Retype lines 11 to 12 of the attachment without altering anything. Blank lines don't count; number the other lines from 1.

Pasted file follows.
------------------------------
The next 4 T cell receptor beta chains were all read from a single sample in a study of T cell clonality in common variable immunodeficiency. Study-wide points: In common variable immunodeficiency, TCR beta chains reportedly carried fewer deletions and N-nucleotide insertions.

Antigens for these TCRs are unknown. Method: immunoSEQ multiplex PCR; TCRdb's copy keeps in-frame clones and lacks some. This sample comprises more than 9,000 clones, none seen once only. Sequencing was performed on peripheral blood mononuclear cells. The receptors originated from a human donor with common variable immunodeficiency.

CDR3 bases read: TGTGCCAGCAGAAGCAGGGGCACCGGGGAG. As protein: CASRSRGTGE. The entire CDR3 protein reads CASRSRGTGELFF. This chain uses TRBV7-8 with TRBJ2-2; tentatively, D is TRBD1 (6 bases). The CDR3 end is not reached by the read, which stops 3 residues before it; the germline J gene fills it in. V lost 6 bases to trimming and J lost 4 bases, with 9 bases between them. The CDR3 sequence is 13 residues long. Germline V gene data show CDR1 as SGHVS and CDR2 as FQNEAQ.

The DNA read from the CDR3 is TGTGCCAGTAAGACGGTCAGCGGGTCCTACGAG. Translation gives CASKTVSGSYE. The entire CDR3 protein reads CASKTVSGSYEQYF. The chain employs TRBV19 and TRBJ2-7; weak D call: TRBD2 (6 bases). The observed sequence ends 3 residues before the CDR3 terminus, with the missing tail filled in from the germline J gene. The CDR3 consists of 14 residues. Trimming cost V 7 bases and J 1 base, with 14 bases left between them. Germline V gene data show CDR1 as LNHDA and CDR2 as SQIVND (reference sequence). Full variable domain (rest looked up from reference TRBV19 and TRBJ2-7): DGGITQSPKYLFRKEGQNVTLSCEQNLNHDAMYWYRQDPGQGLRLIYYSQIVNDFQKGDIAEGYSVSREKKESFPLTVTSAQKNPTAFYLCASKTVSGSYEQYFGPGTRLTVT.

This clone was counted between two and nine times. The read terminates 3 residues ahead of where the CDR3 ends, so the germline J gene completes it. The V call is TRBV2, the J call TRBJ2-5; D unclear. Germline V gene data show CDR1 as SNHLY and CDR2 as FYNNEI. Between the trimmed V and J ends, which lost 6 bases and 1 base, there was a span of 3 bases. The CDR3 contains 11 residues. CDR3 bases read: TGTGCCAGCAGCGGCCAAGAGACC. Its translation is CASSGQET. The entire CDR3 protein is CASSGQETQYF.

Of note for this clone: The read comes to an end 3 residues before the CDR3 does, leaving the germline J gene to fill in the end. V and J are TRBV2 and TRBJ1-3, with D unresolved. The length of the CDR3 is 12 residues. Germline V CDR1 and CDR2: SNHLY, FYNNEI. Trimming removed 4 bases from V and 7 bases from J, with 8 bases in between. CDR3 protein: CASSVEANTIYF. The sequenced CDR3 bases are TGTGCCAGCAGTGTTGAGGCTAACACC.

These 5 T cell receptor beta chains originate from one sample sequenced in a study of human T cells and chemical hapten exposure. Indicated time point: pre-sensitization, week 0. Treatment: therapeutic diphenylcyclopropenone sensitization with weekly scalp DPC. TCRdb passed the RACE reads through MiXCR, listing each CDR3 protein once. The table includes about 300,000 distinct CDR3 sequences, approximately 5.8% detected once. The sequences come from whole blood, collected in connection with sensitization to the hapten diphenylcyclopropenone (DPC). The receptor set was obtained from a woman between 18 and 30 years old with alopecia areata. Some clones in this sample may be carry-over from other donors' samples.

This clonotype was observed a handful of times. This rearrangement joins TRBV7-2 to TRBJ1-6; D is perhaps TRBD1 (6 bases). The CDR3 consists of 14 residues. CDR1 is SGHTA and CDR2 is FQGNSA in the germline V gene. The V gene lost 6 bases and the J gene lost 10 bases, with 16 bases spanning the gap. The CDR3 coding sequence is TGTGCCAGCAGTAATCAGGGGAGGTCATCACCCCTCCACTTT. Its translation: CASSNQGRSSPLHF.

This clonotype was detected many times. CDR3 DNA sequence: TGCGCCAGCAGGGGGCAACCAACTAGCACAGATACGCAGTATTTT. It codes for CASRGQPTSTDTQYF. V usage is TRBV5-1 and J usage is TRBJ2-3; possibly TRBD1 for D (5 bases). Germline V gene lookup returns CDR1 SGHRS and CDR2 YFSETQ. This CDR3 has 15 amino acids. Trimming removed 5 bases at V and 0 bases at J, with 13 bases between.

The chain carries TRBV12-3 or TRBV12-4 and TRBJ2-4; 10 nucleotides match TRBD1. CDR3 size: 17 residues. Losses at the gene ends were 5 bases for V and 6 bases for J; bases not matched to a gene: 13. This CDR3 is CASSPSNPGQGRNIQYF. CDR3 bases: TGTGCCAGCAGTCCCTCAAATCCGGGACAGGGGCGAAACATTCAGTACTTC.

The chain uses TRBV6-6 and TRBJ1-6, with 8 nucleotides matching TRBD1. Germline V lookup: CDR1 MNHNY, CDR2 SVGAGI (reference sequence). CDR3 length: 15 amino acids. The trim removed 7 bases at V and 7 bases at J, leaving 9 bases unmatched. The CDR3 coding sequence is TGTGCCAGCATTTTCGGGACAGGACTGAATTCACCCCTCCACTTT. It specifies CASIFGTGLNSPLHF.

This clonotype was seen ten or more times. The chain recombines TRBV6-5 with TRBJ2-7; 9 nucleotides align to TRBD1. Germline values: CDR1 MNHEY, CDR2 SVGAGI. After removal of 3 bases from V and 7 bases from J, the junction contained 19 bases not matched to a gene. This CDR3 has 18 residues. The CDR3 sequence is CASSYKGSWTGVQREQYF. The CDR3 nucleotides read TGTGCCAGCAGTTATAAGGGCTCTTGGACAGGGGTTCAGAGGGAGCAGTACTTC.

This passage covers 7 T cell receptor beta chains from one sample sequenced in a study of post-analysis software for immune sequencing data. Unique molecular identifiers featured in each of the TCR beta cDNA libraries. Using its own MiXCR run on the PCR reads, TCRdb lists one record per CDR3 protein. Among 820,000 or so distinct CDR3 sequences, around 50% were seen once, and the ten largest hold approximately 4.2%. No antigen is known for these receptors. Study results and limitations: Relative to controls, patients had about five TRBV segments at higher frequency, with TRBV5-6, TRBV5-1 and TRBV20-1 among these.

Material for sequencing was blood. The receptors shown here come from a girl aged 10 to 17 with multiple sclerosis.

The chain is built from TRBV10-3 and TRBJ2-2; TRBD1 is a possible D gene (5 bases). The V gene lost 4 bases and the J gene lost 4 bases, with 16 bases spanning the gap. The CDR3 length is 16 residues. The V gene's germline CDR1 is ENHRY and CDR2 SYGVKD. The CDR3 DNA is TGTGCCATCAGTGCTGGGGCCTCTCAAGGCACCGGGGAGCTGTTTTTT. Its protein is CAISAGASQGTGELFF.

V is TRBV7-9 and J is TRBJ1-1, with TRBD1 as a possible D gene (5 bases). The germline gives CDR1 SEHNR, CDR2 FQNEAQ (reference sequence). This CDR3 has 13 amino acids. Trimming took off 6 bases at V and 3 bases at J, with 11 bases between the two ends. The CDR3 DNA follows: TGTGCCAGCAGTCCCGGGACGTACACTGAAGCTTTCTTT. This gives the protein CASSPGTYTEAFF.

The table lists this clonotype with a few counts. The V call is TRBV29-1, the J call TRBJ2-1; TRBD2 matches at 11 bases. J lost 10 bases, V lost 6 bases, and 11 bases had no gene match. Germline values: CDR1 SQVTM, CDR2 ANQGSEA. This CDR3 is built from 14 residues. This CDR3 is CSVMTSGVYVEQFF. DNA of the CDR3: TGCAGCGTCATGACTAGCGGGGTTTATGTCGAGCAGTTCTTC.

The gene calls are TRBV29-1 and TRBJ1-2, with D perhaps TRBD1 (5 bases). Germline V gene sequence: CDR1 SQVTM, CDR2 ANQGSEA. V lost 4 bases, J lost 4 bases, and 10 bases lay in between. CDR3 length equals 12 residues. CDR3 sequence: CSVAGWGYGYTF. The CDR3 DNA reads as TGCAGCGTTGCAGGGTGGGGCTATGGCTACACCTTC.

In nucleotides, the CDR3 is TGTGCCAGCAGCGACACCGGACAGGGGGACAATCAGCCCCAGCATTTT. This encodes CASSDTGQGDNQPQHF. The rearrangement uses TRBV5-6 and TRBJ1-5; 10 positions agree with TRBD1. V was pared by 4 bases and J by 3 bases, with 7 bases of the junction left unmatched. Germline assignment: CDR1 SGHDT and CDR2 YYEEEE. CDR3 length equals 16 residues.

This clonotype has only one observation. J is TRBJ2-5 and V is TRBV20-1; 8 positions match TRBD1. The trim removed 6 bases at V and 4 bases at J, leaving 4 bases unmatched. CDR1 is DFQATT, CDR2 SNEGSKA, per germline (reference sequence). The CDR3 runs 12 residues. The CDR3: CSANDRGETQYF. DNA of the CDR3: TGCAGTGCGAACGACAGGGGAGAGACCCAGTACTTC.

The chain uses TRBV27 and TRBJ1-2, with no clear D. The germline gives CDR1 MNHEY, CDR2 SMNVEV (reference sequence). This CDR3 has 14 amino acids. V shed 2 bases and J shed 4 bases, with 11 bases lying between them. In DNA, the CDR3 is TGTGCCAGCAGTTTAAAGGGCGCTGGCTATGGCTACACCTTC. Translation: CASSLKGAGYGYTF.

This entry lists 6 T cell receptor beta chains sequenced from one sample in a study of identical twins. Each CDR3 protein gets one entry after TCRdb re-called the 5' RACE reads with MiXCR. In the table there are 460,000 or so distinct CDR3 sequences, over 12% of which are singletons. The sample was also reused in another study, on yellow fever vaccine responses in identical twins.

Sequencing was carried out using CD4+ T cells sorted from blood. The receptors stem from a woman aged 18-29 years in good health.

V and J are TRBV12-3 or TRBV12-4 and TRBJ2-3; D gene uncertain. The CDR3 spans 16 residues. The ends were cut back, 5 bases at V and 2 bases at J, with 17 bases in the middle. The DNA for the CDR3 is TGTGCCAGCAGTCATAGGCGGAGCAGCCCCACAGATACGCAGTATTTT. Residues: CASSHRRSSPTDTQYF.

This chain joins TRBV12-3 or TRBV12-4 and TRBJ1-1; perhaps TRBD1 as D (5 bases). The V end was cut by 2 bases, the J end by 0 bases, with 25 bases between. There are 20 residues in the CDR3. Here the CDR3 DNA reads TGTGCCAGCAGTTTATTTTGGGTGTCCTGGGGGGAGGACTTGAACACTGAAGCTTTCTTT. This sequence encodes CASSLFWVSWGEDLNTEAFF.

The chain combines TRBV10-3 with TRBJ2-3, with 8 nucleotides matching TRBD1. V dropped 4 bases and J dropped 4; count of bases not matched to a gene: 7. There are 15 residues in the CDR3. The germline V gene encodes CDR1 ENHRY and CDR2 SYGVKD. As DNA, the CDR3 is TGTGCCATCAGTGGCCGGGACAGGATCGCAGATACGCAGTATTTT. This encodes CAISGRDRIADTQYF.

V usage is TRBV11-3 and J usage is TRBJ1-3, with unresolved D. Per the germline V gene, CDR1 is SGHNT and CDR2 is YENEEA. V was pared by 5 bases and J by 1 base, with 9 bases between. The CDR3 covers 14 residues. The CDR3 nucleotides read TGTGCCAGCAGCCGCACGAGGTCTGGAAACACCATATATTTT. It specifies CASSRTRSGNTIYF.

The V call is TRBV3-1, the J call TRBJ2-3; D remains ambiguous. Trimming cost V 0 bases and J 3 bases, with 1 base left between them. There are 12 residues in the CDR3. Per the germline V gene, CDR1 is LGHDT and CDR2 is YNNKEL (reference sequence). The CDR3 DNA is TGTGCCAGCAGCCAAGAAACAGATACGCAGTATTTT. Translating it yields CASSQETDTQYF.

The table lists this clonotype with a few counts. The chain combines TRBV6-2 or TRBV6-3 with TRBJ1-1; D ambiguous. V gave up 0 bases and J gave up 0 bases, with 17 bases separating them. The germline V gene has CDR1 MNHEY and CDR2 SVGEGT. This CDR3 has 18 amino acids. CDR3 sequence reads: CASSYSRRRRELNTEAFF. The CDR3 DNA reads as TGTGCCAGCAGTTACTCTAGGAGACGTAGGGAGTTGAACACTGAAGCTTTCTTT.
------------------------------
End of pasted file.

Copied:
The chain uses TRBV6-6 and TRBJ1-6, with 8 nucleotides matching TRBD1. Germline V lookup: CDR1 MNHNY, CDR2 SVGAGI (reference sequence). CDR3 length: 15 amino acids. The trim removed 7 bases at V and 7 bases at J, leaving 9 bases unmatched. The CDR3 coding sequence is TGTGCCAGCATTTTCGGGACAGGACTGAATTCACCCCTCCACTTT. It specifies CASIFGTGLNSPLHF.

This clonotype was seen ten or more times. The chain recombines TRBV6-5 with TRBJ2-7; 9 nucleotides align to TRBD1. Germline values: CDR1 MNHEY, CDR2 SVGAGI. After removal of 3 bases from V and 7 bases from J, the junction contained 19 bases not matched to a gene. This CDR3 has 18 residues. The CDR3 sequence is CASSYKGSWTGVQREQYF. The CDR3 nucleotides read TGTGCCAGCAGTTATAAGGGCTCTTGGACAGGGGTTCAGAGGGAGCAGTACTTC.